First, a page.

The percentage of infection in intermediate host snails could act as a composite index of both miracidial and cercarial densities  indicating the transmission of schistosomiasis in that particular area and time. Bulinus globosus snails had higher infection rates compared to Bio. pfeifferi, suggesting that S. haematobium is more prevalent than S. mansoni in Ingwavuma. Although we did not identify cercariae to the genus level, it has been observed that the species of snail from which schistosome cercariae are shed give a clue to their identity. Schistosoma haematobium cercariae are shed by B. globosus (and also B. africanus) and S. mansoni cercarie are shed by Bio. pfeifferi . It was also noted that all the sites in this study were accessible to people and cattle. Appleton and Miranda  noted that it is helpful to keep notes on the usage of water bodies by both people and domestic animals as S. mattheei cercariae can also develop in B. globosus (and also B. africanus). Therefore, it is possible that there is S. mattheei from B. globosus. However, our results show that S. haematobium is prevalent as reported in previous prevalence survey studies [7, 45]. This indicates that malacological surveys can complement the disease prevalence surveys in determining or planning of the control and management of schistosomiasis at micro-geographical scales. The results of this study contribute to knowledge on the dynamics of S. haematobium in Ingwavuma in support of Kabuyaya et al. , Manyangadze et al. , Saathoff et al.  and Manyangadze et al. . Saathoff et al.  noted that in uMkhanyakude bilharzia is transmitted in summer to children engaged in recreational activities and our study has indicated that B. globosus snails were shedding cercarie in all seasons with the highest proportion in the rainy season (summer). However, we managed to collect samples in one month only in the rainy season (January 2015); hence, this may not be representative of the whole season. The presence of schistosome-infected B. globosus snails confirms that some of the sites considered in this study are S. haematobium transmission sites. The presence of uninfected B. globosus and Bio. pfeifferi snails at some sites indicates the sites’ potential for transmission of both S. haematobium and S. mansoni. The infection rates from our study confirm the observation by Appleton and Miranda  who noted that snail infection rates are commonly between 2 and 10%, but in some situations may be as high as 50%. The same authors emphasised that finding even one infected snail in a water body is evidence of schistosomiasis transmission.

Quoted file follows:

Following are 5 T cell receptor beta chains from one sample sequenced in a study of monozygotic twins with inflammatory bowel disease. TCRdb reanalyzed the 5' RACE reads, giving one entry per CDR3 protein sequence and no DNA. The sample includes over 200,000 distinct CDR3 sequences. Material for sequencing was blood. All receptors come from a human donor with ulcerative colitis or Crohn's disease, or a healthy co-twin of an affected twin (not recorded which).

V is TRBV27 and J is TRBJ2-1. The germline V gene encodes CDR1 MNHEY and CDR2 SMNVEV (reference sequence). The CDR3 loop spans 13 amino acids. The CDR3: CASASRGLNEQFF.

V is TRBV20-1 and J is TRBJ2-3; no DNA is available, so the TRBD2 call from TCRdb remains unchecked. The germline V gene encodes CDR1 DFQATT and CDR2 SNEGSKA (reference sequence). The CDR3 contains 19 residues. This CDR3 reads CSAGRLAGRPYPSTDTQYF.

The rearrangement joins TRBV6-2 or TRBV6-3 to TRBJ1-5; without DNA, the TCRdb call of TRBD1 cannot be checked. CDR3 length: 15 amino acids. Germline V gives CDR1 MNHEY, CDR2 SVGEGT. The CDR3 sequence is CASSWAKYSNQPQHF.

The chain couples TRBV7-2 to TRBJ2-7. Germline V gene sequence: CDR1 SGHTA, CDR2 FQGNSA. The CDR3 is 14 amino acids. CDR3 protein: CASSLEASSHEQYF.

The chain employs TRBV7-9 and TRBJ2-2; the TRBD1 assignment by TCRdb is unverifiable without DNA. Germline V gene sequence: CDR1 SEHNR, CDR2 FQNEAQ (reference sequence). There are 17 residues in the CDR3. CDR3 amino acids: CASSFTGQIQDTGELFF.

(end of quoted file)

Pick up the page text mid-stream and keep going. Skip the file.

During the period of this study, there was no snail control or surveillance programmes in Ingwavuma. Therefore, the results of this study provide useful information on snail distribution and abundance for managing schistosomiasis at the micro-scale. As also noted by Olkeba et al. , the information regarding the spatial and temporal distribution of schistosomiasis intermediate host snails can be used for development and implementation of effective snail control programmes to complement other schistosomiasis control initiatives such as mass drug administration.
This study showed that B. globosus had a wider distribution compared to Bio. pfeifferi. B. globosus was found at more sites compared to Bio. pfeifferi but co-habitation of the two species was evident. Bulinus globosus numbers significantly inversely correlated with rainfall. Minimum land surface temperature was a significant limiting factor for Bio. pfeifferi abundance while DO had a significant positive correlation with Bio. pfeifferi. Bulinus globosus snails had higher infection rates compared to Bio. pfeifferi, indicating that S. haematobium is more prevalent than S. mansoni in Ingwavuma. This study provides updated information on distribution of schistosomiasis intermediate host snails in the study area and contributes towards the understanding of transmission dynamics of schistosomiasis at the micro-geographical scale in this area.
Availability of data and materials
The data supporting the conclusions of this article are included within the article.
Climate Hazards Group InfraRed Precipitation with Station data
International Research Institute for Climate and Society
Moderate resolution imaging spectroradiometer
Land surface temperature
Generalized linear mixed models
Akaike’s information criterion
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The authors would like to express their appreciation to Malaria and Bilharzia in Southern Africa (MABISA) team members mainly in South Africa for field assistance. The research has been supported by the College of Health Sciences scholarship program at the University of KwaZulu-Natal and Malaria and Bilharzia in Southern Africa (MABISA) project funded by the WHO Special Programme for Research and Training in Tropical Diseases (TDR) and the Canadian International Development Research Centre (IDRC).
The research has been supported by the College of Health Sciences scholarship program at the University of KwaZulu-Natal and Malaria and Bilharzia in Southern Africa (MABISA) project funded by the WHO Special Programme for Research and Training in Tropical Diseases (TDR) and the Canadian International Development Research Centre (IDRC).
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Manyangadze, T., Chimbari, M.J., Rubaba, O. et al. Spatial and seasonal distribution of Bulinus globosus and Biomphalaria pfeifferi in Ingwavuma, uMkhanyakude district, KwaZulu-Natal, South Africa: Implications for schistosomiasis transmission at micro-geographical scale. Parasites Vectors 14, 222 (2021). https://doi.org/10.1186/s13071-021-04720-7
- Bulinus globosus
- Biomphalaria pfeifferi
- Schistosoma haematobium
- Schistosoma mansoni